“Art is making something out of nothing and selling it.”
Frank Zappa was an iconoclastic musician who wrote all of the lyrics to his own songs. He was a critic of mainstream groupthink. He was a father of four. He was an American success story who understood how to make the passionate sale.
In 1966, Zappa and his band, The Mothers of Invention, released their debut album, “Freak Out!” You know I love that album’s name as much as I loved Zappa’s facial hair. Zappa had a great firefighter’s ‘stache. He could have easily doubled as Al Nicholls in Slapshot (Captain of the Charlestown Chiefs).
The art of risk management is “making something out of nothing and selling it” when the Manic Media is having their little Freakouts. We’ve talked about the efficacy of Selling Fear and shopping You Tube videos of empty Chinese cities to your local trading desks – when it’s consensus, these aren’t very effective short selling strategies.
With Greece up +3% and the SP500 up +1%, global stock markets put on quite a show yesterday. Short sellers from Athens to Albany got run-over old-time hockey style. Sorry wanna-be short sellers, the pros are playing this game now and this is what happens when you are Selling The Freakout!
Back in my day, I wasn’t afraid to dawn the cut-off jean shorts on Yale’s campus, so I can assure you that changing my mind from the long to the short side of a market isn’t a conceptual problem. Having a pair of scissors is sometimes all it takes when you want to make art out your Canadian denim portfolio.
Covering your shorts can be both a figurative and mathematical exercise. It all depends on where your goods are positioned before the tide rolls out. Every short position is a liability. Never forget that, or the water level will forget you. Gains on the short side are meant to be taken.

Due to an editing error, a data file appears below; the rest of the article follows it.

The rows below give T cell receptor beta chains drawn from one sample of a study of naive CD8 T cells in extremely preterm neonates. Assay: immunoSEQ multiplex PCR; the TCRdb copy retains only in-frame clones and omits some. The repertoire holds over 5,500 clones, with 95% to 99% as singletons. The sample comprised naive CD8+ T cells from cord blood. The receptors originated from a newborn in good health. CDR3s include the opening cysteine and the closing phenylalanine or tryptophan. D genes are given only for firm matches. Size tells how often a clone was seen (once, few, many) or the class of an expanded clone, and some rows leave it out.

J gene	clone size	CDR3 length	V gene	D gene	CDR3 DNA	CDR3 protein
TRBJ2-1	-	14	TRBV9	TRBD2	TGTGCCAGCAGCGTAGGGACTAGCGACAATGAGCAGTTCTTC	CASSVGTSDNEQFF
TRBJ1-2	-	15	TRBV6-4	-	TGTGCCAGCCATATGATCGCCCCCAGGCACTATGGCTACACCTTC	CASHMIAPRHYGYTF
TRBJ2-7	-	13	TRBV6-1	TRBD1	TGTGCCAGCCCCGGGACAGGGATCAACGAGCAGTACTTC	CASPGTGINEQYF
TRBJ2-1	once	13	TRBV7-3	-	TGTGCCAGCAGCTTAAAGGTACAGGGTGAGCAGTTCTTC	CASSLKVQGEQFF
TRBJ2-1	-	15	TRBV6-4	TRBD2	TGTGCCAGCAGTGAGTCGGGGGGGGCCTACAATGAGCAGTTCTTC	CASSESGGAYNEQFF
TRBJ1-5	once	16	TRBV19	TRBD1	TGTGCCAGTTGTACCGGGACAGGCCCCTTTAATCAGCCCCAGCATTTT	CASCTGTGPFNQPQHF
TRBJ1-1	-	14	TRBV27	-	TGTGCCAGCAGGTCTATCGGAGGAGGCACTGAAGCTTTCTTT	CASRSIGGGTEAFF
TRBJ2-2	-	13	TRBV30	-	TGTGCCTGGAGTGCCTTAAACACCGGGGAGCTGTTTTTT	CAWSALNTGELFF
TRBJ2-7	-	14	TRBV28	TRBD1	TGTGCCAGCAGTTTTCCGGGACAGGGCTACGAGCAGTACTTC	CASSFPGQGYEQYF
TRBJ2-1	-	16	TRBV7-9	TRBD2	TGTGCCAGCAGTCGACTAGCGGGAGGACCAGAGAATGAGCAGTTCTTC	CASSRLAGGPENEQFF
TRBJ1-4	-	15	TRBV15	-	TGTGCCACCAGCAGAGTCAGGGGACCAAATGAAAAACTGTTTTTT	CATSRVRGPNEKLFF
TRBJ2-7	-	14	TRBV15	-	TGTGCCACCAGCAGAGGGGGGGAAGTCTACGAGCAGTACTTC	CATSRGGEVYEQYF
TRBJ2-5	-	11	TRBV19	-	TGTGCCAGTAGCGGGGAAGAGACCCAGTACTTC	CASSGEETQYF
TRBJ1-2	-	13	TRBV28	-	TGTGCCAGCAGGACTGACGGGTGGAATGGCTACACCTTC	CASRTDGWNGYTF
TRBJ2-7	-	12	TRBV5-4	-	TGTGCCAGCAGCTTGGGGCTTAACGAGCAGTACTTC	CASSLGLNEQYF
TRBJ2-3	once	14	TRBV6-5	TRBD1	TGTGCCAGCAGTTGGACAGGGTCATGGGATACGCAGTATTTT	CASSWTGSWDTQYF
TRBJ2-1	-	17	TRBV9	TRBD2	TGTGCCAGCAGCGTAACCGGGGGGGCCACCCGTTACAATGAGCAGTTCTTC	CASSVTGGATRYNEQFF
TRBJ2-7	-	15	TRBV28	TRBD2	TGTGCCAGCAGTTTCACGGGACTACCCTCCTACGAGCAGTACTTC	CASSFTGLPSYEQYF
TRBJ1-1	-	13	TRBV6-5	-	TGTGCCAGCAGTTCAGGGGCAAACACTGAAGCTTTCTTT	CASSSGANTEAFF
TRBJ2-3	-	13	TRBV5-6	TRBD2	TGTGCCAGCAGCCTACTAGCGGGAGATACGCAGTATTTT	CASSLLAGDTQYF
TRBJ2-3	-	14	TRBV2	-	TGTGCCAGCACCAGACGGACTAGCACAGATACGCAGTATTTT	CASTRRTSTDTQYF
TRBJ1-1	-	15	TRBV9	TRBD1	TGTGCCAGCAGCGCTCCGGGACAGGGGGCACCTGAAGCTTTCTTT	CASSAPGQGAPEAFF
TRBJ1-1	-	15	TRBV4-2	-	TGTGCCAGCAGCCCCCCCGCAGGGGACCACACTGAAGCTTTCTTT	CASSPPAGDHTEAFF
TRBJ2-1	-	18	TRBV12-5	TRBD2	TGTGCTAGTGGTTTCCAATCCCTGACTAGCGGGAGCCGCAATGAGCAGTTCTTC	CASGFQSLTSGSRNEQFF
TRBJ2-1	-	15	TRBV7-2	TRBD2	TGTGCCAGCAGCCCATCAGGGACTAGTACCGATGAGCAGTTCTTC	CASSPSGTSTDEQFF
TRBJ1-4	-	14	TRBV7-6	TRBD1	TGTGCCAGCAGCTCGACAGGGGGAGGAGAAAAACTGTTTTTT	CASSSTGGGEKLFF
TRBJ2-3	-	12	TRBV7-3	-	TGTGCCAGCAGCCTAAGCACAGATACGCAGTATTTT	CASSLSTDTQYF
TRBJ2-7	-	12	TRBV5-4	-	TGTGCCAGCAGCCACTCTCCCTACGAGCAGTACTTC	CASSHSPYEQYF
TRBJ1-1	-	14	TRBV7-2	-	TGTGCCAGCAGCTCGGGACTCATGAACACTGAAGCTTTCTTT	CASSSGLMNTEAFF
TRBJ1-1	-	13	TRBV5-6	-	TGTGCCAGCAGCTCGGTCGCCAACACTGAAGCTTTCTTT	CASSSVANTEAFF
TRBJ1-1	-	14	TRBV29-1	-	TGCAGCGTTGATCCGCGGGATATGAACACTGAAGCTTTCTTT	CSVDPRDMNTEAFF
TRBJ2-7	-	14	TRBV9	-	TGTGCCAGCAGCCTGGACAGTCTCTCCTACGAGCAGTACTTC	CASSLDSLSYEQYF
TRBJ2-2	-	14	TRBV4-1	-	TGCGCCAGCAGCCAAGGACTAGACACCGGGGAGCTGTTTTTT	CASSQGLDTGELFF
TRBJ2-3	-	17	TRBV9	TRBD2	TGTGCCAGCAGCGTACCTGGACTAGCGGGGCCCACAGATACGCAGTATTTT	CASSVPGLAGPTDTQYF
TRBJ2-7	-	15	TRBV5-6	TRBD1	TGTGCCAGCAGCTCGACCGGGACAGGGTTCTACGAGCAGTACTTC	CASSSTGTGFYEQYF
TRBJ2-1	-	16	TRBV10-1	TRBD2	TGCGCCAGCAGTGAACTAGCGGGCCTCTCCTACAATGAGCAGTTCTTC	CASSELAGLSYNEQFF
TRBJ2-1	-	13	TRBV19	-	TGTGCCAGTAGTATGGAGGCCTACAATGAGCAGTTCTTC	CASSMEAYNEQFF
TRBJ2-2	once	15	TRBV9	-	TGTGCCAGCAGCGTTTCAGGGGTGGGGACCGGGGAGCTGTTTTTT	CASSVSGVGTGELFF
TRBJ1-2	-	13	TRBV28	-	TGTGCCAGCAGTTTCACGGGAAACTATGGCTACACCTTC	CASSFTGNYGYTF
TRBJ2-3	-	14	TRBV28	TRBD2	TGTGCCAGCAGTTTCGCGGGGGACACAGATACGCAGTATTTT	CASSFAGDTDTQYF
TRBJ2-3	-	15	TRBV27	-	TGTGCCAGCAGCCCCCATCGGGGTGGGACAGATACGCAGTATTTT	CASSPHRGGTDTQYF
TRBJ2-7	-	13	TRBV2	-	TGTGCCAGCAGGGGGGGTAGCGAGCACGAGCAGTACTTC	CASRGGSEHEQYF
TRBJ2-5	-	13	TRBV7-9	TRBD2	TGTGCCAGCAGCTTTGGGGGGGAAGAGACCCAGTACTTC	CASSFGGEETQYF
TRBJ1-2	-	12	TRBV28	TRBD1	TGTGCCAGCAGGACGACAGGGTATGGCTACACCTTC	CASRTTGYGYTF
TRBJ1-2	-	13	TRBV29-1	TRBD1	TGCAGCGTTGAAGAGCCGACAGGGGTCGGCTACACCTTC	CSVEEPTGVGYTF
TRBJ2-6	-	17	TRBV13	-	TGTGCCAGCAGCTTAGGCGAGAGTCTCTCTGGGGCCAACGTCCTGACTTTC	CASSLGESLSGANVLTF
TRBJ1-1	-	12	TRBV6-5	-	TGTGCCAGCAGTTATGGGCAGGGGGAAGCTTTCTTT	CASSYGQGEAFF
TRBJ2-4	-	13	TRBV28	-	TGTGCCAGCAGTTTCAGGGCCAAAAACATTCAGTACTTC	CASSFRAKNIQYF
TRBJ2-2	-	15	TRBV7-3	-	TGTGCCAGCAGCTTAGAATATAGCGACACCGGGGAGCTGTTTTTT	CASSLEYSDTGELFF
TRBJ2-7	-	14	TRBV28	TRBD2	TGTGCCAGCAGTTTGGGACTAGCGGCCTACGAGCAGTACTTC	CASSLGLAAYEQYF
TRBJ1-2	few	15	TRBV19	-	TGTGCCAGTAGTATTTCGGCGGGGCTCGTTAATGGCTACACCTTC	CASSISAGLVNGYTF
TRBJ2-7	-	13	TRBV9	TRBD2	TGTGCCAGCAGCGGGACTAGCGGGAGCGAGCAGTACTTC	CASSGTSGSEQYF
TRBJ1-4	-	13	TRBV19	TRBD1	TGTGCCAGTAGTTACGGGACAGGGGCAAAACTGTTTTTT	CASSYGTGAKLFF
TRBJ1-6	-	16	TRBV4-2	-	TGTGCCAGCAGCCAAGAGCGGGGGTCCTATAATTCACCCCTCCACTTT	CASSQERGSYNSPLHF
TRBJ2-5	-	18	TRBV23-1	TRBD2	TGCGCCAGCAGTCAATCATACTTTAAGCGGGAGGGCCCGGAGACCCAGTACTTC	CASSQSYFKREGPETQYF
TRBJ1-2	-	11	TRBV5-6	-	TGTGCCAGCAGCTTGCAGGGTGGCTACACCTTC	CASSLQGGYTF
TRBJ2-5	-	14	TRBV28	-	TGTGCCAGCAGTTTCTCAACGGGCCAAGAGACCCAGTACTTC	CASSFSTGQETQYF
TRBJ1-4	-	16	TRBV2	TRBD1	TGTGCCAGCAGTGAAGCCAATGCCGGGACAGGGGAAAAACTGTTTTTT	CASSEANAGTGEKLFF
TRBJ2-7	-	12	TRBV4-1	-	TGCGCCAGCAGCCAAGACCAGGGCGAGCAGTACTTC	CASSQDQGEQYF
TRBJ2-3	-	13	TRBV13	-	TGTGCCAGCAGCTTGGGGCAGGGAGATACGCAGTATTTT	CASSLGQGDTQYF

As opposed to some of the unaccountable 2009 short selling artists formerly known as Depressionistas, I have an investment portal where I can change my tunes real-time. It’s not iTunes, but it seems to work. Sometimes I’m buying. Sometimes I’m selling. It’s all virtual – and I’m cool with that too.
Currently I have 11 short positions in the Virtual Portfolio. On strength yesterday, I shorted the Russell 2000 (IWM) smaller cap index into the market’s close. We professional short sellers call this the ole hedge in the Hedgeye.
Zappa’s “Freak Out!” is frequently cited as one of America’s first “concept albums” (unified by a theme), and I think that’s a good way to think about how a global macro risk manager makes intraday moves. I start every investment quarter (every 3 months) with 3 Macro Themes. This quarter, those themes have been:
- Buck Breakout (long the US Dollar (UUP); short gold, GLD )
- Rate Run-up (bearish on long term US Treasuries – short IEF)
- Chinese Ox In A Box (we have covered our short position in Chinese equities, CAF)
Like a musician, I wake up repeating these themes over and over again, until I think I have it right. Sometimes, I wake up realizing that I either have it wrong, or that I am about to get it wrong. So I stop the music, and start over. Why be wed to your own lyrics when you can just change them?